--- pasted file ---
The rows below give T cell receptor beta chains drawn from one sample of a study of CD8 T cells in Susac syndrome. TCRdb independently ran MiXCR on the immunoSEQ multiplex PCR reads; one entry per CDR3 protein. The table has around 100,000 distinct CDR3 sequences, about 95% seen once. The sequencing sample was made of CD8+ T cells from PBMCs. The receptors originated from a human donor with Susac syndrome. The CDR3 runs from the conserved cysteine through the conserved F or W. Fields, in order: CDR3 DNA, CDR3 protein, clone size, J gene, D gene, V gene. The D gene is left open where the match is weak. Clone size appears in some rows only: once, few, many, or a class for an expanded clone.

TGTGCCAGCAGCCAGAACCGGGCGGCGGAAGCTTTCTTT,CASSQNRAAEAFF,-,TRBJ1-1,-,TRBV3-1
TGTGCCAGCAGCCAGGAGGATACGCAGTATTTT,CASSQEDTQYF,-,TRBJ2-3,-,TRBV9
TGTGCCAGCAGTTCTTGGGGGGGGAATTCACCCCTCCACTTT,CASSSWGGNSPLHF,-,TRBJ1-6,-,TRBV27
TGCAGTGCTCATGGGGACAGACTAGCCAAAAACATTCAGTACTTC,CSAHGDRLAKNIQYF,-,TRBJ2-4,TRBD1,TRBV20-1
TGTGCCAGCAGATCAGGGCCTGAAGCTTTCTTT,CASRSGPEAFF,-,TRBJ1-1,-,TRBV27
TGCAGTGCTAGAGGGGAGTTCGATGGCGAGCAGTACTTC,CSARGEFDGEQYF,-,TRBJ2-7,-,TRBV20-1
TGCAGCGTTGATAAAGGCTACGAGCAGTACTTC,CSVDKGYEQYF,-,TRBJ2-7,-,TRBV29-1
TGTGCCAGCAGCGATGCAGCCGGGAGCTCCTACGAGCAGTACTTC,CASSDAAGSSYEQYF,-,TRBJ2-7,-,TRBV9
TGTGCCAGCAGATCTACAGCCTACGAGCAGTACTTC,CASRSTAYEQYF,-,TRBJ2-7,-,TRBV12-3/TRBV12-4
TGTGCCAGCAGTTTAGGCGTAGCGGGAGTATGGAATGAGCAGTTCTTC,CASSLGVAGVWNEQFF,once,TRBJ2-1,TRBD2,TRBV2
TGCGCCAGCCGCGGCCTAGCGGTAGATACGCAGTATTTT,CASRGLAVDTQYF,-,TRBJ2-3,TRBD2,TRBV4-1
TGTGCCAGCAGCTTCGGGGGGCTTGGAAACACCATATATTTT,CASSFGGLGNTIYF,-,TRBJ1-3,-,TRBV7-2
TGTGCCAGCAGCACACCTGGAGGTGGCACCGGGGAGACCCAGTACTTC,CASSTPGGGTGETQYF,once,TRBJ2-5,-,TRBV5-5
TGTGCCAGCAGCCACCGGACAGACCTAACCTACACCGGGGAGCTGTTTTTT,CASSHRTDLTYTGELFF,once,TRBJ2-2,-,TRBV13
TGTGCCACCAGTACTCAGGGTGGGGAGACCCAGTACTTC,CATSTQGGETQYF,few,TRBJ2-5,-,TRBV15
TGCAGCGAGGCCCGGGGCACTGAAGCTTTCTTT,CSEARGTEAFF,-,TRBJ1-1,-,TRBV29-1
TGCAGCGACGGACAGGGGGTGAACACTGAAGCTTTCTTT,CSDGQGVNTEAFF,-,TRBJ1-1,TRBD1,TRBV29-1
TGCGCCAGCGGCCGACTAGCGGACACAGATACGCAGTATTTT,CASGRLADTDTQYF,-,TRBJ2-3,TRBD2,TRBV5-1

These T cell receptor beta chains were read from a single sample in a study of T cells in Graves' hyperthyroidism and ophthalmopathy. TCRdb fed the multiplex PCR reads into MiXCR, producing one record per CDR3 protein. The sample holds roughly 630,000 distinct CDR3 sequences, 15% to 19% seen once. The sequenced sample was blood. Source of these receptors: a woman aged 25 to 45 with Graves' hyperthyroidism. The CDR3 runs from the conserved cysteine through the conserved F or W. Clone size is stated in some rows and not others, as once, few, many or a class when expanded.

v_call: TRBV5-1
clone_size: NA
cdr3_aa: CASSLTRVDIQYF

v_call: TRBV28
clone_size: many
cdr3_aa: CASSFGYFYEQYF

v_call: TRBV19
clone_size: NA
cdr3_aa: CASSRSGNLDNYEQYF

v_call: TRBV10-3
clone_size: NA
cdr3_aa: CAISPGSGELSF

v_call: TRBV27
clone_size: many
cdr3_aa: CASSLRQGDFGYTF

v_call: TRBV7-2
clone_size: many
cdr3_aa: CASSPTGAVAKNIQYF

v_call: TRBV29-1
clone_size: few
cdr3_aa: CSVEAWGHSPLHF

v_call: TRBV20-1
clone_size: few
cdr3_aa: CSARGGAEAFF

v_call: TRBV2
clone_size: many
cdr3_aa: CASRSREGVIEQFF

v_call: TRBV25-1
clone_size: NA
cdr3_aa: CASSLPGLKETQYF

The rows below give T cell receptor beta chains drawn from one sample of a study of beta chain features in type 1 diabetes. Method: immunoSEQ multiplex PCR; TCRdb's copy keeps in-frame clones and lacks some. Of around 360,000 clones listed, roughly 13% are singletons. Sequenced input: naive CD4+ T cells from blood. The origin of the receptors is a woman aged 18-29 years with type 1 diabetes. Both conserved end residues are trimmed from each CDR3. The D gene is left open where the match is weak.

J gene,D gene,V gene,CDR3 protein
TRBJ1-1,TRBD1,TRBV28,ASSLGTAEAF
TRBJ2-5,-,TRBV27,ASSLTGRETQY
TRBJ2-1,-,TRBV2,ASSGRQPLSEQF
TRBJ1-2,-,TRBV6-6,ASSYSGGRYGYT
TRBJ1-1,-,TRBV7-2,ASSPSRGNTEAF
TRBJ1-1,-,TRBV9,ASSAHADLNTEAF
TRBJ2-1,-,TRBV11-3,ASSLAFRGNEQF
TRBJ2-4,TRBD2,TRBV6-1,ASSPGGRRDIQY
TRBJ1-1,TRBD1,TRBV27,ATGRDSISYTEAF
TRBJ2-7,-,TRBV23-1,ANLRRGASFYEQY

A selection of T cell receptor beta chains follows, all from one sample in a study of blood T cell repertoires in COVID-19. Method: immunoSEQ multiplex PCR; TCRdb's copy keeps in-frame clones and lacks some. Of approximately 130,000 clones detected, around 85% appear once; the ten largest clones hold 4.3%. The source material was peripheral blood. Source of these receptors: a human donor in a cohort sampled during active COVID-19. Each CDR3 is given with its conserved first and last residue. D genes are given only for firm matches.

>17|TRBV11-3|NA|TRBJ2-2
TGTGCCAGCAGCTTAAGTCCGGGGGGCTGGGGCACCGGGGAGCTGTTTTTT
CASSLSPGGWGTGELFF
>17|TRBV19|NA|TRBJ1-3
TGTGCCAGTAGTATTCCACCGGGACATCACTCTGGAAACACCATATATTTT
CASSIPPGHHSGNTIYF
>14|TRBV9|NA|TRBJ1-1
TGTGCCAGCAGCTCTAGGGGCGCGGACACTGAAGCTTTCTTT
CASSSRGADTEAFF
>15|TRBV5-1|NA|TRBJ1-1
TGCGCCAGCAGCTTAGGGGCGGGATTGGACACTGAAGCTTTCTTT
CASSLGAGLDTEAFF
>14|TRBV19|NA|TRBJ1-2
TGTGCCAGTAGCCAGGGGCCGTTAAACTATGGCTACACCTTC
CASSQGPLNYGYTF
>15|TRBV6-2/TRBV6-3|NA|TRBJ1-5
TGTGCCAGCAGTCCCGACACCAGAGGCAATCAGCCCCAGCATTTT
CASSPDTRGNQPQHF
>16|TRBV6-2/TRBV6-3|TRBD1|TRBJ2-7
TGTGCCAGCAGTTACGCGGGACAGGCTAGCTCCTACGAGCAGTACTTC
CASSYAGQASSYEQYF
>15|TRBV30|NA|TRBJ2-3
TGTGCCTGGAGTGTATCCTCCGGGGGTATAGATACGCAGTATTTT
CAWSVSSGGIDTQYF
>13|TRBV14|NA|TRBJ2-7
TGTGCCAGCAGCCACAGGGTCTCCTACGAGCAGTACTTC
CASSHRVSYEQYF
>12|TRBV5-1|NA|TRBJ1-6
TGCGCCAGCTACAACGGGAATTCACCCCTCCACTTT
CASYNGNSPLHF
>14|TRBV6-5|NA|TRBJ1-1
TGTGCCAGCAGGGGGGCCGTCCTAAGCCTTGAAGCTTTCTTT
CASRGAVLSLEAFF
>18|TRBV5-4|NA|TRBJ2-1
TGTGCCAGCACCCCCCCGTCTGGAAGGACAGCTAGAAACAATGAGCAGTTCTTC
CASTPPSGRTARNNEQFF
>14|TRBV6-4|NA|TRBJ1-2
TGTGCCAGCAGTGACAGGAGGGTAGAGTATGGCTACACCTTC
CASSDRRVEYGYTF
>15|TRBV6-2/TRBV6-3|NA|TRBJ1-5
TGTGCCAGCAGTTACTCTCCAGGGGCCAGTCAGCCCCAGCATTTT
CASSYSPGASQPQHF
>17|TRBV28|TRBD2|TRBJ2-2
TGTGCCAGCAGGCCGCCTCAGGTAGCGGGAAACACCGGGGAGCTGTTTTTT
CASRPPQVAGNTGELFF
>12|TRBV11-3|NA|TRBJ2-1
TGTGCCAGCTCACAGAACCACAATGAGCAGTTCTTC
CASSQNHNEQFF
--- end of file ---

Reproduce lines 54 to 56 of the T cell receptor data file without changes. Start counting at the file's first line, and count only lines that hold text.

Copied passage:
TRBJ2-5,-,TRBV27,ASSLTGRETQY
TRBJ2-1,-,TRBV2,ASSGRQPLSEQF
TRBJ1-2,-,TRBV6-6,ASSYSGGRYGYT